Today, cod is still omnipresent on restaurant menus, but so is scrod, and both are of great importance to New Englanders. The most common origin story comes from the Omni Parker Hotel in Boston, which claims to have invented the term. Fishing boats that returned from sea to auction off their catch had the freshest, highest quality fish on top, while the soggy, older fish were packed into the hold. As New England Today tells the story, the hotel wanted the finest catch, but there was no guarantee that it would be cod, so the restaurant simply printed “scrod” on the menu as a convenient placeholder to identify whatever fish ended up in the kitchen that day.
This story is apocryphal: The original Omni Parker Hotel opened in 1855, but historians have discovered references to “broiled scrod” — a young cod browned on both sides and serve with butter and pepper — as far back as 1851 in a household manual called The American Matron; or, Practical and Scientific Cookery. Another cookbook from 1921 called The Boston Cooking-School Cookbook also defines scrod as young cod. The likeliest origins of the word, etymologically speaking, are from the Dutch scrood, meaning “small cut up pieces,” which would refer to the typical 19th-century preparation of salted and dried pieces of young cod. Its roots could also be traced back to the Cornish word scraw, which means to split, salt, and dry.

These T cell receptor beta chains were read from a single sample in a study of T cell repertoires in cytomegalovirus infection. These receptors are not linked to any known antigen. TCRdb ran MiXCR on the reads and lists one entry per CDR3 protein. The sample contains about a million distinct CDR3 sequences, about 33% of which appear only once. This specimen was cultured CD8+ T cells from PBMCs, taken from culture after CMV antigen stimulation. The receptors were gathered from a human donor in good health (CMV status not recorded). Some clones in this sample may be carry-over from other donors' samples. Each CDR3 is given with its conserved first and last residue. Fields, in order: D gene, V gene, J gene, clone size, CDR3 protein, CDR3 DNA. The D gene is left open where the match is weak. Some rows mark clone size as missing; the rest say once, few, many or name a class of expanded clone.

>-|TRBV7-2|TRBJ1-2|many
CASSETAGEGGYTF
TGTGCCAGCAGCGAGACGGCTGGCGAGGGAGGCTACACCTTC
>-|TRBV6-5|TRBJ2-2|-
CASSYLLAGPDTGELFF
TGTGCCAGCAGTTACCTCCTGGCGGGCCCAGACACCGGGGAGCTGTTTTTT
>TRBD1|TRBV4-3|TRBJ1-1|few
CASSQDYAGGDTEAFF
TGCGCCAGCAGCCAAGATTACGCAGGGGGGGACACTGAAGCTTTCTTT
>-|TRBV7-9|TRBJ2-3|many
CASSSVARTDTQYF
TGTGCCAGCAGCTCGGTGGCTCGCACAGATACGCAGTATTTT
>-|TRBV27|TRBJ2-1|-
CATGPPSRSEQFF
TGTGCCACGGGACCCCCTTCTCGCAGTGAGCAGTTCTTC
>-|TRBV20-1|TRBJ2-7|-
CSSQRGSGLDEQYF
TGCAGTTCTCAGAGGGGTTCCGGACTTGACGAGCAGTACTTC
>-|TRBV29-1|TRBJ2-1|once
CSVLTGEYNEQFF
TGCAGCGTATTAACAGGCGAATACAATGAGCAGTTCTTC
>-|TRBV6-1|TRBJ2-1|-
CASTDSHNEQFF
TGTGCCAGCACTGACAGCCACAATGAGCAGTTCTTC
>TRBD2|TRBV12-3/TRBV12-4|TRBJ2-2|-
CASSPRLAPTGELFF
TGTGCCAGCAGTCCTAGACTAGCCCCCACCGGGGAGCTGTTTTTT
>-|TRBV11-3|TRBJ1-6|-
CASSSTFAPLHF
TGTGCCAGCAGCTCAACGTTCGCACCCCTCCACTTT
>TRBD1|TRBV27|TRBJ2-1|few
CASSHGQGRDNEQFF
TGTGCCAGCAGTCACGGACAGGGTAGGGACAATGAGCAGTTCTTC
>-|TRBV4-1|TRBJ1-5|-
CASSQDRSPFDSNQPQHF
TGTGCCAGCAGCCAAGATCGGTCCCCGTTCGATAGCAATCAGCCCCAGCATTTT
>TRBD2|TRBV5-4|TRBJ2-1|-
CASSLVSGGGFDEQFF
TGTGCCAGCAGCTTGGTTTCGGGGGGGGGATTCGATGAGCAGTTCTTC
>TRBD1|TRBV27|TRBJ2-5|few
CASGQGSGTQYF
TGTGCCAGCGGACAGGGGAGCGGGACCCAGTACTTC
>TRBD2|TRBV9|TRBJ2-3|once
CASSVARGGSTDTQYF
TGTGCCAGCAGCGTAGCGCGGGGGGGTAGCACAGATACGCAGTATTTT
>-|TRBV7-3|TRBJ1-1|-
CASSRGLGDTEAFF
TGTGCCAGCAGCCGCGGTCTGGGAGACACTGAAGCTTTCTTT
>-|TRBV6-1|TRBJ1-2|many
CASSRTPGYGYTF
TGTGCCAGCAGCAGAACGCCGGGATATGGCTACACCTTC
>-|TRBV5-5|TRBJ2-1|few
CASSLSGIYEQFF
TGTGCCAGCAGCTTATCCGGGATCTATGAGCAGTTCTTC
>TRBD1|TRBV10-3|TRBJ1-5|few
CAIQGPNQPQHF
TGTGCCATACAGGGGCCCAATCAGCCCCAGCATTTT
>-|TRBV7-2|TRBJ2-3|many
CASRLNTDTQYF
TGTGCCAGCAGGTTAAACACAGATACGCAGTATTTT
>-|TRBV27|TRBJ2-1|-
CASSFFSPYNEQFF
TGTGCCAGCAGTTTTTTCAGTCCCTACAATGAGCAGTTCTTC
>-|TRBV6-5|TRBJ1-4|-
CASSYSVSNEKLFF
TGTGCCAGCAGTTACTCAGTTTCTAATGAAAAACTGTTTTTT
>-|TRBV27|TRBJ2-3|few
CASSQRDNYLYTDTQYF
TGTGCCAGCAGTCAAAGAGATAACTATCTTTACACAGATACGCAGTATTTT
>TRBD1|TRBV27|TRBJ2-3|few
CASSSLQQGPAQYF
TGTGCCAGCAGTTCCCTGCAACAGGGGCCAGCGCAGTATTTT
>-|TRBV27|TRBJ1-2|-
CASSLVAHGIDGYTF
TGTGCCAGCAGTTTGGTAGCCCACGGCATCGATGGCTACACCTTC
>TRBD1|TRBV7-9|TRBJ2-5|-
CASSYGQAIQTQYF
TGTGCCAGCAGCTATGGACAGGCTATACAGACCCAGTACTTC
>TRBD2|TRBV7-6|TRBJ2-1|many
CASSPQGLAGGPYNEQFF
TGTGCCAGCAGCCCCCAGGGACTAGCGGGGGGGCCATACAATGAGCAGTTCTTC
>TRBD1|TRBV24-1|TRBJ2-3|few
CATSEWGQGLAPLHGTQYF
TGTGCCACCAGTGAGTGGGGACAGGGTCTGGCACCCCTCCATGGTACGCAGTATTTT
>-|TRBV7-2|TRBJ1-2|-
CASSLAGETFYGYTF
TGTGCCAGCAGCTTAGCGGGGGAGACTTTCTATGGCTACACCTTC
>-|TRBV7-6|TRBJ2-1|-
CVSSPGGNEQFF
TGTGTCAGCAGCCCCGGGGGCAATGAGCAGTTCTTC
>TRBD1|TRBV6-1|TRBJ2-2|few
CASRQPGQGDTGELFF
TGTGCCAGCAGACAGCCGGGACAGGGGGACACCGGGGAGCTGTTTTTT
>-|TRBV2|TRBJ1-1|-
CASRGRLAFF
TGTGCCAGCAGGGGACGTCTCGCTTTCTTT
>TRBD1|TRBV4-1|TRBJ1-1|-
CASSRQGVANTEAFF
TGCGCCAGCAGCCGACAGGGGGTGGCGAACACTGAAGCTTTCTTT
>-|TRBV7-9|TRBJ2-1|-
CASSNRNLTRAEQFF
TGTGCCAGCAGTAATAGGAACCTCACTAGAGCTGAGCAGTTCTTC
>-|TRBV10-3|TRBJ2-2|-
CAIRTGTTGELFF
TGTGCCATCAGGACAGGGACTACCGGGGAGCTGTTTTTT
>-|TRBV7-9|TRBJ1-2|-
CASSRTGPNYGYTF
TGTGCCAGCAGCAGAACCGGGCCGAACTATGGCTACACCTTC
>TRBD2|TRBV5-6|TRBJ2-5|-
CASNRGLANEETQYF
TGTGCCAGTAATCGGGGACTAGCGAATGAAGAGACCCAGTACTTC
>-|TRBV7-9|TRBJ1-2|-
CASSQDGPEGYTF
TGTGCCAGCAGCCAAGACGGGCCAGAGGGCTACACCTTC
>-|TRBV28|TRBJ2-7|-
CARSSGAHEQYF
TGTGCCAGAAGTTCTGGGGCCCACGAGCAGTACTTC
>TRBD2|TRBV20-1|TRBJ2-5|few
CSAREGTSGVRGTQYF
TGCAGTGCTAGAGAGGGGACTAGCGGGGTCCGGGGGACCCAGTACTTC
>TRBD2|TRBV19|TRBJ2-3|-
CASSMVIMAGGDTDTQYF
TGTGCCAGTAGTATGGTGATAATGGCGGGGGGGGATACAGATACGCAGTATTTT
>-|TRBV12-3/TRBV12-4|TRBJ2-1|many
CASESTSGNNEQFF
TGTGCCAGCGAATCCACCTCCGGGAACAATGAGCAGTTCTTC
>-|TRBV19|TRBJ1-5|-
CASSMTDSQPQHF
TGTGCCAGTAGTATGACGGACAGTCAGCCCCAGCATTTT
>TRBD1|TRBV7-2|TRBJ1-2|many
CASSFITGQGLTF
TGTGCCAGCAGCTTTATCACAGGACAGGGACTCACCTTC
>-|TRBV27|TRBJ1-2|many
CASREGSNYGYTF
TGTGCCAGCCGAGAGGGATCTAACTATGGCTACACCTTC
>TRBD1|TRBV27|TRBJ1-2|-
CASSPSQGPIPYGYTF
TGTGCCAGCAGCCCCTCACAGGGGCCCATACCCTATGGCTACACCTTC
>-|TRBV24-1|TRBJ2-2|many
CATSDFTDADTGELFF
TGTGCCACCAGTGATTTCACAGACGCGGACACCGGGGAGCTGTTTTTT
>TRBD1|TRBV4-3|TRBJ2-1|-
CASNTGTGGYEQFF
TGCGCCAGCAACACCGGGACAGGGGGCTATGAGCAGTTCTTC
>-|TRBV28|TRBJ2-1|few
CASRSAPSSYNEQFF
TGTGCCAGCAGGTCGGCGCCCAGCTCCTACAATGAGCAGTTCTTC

The Omni Parker Hotel’s story still resonates today, though, despite the fact that it’s been debunked — perhaps because New Englanders passionately cling to their own definitions of the word. An informal Twitter poll revealed competing ideas about how to properly deploy scrod. Multiple people stated that they thought the term was an acronym for “select catch ready on dock,” or “seasonal catch ready on dock,” whereas New England Living claims the true acronym is “select catch received on the day.” It’s perhaps worth noting that there’s no etymological basis for any of these acronyms, but they are nonetheless widely accepted today.